‘Uprooted’ exhibit opens in Sacramento, commemorating the darkest moment – and the tale of survival – for Californians of Japanese descent

Marielle Tsukamoto, 85, and Eileen Namba Otsuji, 77, cutting the ribbon to the Uprooted exhibit.

By Alesha Blaauw

Sacramento’s Japanese American community gathered in excitement as the “Uprooted: An American Story” exhibit was opened in the California Museum on a recent Saturday. 

Museum faculty and exhibit contributors said this special exhibit embodies forgiveness, while not forgetting the impact that Japanese incarceration camps had in the region during World War II.

Marielle Tsukamoto, 85, is a former president of the Florin Japanese American Citizens League and successor of the Time of Remembrance program. Tsukamoto proudly cut the ribbon to hurry in with the crowd following behind her.

“There was really a feeling that this story isn’t a story that has been taught in schools,” says Naomi Priddy, 35, Educator Director at the California Museum. “I went to public school in California and I didn’t know about this story until I was in college… Japanese Americans were taken from my hometown and incarcerated and that’s something I just didn’t know about. We really wanted to make sure people learned [this story] as kids.”

Tetsubumi Kevin Sayama, 50, is the senior consultant at C&G Partners who designed the exhibit. Sayama wanted it to be an immersive learning experience. As soon as visitors enter, they see the early beginnings of the Japanese-American community. 

Further on, products from successful Japanese-American owned businesses are displayed on the wall, surrounded by text depicting the battles they had to fight against racism and discrimination. The exhibit notes how frequently legislation was passed that hurt the community’s progress – from banning citizenship to banning immigration altogether.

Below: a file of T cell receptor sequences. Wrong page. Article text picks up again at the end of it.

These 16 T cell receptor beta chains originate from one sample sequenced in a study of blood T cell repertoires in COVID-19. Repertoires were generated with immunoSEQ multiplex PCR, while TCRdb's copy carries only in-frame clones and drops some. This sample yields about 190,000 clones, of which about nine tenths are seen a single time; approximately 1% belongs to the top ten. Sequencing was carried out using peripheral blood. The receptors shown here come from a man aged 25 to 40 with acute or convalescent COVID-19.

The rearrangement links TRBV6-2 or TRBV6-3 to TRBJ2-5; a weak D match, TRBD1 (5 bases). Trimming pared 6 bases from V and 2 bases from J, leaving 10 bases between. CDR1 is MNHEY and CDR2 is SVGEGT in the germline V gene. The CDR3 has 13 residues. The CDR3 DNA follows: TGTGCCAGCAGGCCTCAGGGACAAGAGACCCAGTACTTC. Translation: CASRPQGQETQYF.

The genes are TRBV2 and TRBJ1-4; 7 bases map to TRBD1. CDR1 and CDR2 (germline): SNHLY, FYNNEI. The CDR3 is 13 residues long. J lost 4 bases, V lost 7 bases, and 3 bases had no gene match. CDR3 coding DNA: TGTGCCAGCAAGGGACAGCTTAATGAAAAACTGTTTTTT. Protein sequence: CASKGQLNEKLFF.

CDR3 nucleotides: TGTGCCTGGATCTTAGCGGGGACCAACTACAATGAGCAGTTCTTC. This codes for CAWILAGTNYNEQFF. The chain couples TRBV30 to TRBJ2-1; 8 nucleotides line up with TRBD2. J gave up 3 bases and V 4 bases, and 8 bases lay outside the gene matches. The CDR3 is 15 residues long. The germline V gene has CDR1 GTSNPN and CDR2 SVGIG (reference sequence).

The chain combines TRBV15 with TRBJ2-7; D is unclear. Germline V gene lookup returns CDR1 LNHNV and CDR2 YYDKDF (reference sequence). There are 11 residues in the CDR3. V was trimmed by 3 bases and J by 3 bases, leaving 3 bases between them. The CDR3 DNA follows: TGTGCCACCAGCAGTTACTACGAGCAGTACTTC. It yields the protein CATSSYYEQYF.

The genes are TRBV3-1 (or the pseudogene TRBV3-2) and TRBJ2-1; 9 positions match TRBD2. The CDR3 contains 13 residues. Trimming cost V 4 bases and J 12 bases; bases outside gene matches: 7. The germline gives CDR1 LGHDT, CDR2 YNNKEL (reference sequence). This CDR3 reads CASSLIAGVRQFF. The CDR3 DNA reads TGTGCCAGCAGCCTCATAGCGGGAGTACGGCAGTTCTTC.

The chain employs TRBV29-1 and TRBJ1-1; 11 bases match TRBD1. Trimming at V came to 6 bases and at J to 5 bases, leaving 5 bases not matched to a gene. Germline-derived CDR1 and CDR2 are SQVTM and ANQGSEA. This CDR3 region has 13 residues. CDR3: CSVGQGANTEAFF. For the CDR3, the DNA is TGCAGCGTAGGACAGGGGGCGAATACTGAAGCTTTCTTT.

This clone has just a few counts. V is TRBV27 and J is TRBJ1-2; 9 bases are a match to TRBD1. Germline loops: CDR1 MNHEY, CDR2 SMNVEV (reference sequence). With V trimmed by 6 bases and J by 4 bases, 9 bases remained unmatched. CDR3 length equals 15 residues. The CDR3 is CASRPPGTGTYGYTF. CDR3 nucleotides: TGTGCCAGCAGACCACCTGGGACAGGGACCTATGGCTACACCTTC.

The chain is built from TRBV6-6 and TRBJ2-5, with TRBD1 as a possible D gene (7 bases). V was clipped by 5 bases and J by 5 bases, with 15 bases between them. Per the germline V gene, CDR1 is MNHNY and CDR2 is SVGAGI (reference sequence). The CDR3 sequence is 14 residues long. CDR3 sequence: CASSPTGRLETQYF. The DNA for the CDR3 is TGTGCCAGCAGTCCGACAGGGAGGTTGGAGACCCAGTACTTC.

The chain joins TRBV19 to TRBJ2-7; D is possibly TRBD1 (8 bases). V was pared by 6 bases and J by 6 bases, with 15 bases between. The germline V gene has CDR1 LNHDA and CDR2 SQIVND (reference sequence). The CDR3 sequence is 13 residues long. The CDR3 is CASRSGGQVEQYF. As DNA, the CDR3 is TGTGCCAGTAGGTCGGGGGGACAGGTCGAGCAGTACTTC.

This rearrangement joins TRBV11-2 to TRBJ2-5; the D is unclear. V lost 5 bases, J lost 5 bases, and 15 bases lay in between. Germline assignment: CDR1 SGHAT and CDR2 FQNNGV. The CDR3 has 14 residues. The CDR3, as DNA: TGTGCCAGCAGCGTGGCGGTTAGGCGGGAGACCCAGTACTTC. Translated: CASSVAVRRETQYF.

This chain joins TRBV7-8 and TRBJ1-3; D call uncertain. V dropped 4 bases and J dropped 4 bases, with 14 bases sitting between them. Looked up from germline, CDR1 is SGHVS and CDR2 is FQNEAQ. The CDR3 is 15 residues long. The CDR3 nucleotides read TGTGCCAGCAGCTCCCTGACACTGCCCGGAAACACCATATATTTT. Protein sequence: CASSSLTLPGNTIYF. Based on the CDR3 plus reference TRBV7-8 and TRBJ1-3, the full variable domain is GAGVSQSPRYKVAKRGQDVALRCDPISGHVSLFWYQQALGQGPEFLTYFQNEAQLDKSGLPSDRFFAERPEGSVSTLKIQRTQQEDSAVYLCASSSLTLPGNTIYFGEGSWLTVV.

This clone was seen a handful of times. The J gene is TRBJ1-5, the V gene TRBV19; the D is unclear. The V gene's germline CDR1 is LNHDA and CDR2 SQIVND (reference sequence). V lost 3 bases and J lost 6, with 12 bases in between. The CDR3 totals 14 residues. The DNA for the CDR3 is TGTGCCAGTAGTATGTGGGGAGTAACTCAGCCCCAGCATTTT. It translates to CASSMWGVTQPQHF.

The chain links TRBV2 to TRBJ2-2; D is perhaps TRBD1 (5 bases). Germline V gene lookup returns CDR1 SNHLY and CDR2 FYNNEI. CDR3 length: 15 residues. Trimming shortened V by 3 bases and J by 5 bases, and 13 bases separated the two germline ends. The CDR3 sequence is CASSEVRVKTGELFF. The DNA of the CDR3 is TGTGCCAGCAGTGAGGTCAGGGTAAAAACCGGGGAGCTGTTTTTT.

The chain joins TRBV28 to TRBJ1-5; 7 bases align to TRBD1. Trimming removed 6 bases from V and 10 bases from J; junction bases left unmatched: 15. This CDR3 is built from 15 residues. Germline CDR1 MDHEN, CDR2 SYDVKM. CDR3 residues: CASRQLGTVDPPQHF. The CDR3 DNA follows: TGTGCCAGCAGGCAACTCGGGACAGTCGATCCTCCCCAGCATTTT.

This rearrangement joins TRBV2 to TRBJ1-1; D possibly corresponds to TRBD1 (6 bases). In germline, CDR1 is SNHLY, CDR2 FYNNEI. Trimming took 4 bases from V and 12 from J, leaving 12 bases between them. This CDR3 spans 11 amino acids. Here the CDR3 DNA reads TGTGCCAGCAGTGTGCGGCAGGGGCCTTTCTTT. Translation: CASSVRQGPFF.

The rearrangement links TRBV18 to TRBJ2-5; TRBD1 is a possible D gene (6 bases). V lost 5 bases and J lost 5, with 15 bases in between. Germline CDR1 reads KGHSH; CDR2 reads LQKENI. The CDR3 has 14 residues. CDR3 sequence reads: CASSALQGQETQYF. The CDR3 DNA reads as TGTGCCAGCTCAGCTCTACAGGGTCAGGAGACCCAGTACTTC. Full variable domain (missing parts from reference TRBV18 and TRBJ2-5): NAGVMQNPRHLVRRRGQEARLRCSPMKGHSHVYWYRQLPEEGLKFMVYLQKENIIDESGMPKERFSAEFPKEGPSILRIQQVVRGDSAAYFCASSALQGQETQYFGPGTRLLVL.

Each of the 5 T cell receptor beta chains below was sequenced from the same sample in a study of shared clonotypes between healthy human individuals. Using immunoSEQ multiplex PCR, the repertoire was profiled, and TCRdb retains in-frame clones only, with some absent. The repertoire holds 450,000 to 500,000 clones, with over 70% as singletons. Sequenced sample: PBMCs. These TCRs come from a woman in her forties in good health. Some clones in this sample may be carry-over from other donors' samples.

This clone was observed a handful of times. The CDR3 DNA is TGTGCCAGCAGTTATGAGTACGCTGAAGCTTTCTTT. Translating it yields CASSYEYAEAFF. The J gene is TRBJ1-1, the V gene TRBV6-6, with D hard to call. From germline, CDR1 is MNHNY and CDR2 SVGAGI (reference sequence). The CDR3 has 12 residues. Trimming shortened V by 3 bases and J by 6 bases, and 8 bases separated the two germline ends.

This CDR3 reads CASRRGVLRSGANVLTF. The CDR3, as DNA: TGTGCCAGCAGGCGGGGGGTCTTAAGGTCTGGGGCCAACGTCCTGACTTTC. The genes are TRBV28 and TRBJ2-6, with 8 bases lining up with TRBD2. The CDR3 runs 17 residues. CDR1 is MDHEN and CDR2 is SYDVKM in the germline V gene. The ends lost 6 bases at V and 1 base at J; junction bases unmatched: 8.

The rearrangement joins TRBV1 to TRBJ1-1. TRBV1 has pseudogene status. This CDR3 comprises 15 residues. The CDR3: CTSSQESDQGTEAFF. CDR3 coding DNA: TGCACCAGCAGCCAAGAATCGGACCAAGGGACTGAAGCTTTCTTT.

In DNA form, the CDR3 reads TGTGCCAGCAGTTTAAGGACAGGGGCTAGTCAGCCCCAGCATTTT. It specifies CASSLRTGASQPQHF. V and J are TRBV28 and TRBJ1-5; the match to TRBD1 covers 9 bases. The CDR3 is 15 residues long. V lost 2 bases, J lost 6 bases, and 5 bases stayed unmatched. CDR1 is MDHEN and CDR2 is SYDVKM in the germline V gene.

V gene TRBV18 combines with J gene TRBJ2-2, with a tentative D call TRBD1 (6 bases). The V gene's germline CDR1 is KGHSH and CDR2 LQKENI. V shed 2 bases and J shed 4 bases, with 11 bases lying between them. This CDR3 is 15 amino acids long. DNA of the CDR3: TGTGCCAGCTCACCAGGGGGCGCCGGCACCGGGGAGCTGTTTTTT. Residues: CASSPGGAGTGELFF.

The exhibit then details the destruction of Pearl Harbor. “The Japanese have bombed Pearl Harbor,” a radio speaker plays in the background. 

Visitors are rushed into the experience of being forced out of one’s home following the start of World War II. Luggages, briefcases, bags, crates and boxes cover the floor. 

 Symbols of what was endured by many Japanese Americans during World War II.

“We were told we could only take what we could carry,” a voice says in the background. 

Visitors then step toward the barracks in an internment camp, a small shared space that was meant to be home for an uncertain amount of time. Incarcerees were not limited to adults – their children were brought with them.

“I was five years old,” Tsukamoto recalled. “It was cold and at night the searchlights would go across the camp, back and forth, back and forth, and there would be shadows on the wall. I would imagine they were monsters and I would cry and cry and have a hard time sleeping- even as an adult I have a hard time [with] being afraid of darkness.”

As the exhibit progresses, visitors are introduced to life in the camps, where preserved crafts, woodwork and toys are displayed. After being removed from their homes, Japanese Americans tried to make life for themselves and their children as normal as possible by taking on forms of art and encouraging play. Many others also contributed to the war effort in an attempt to prove their loyalty.

“Young men sacrificed their lives fighting in the army in the 442nd regimental combat team,” said Tsukamoto. “So many of them lost their lives, but they were trying to prove that we were Americans.”

The exhibit then shows the process of returning and repairing home. The Supreme Court ruled the incarceration unconstitutional in 1944 and families were given $25 and a one-way ticket to anywhere.

“We came back to nothing or we had nothing to come back to,” reads a quote from Kiyo Sato which is painted on the wall. 

A thousand origami cranes hang above the exhibit, symbolizing hope ahead.

When the Japanese American people were forced out of their homes, few had supportive neighbors that would watch over their farms, businesses and property. Most families lost everything they had while they were gone for three-to-four years.

The exhibit concludes with a thousand origami cranes hanging above, symbolizing hope ahead. A letter and a check are displayed on the wall, documenting how years of fighting for recognition and redress led to the Civil Liberties Act of 1988 being passed. It granted each survivor a presidential apology and $20,000 to restart their lives.

A final message from Mary Tsukamoto is posted at the end of the exhibit in large bold letters: “Prejudice is taught. Democracy is fragile. Justice is a matter of continuing education.”

“Uprooted: An American Story” remains on display at the California Museum, which is open Tuesdays through Sundays.

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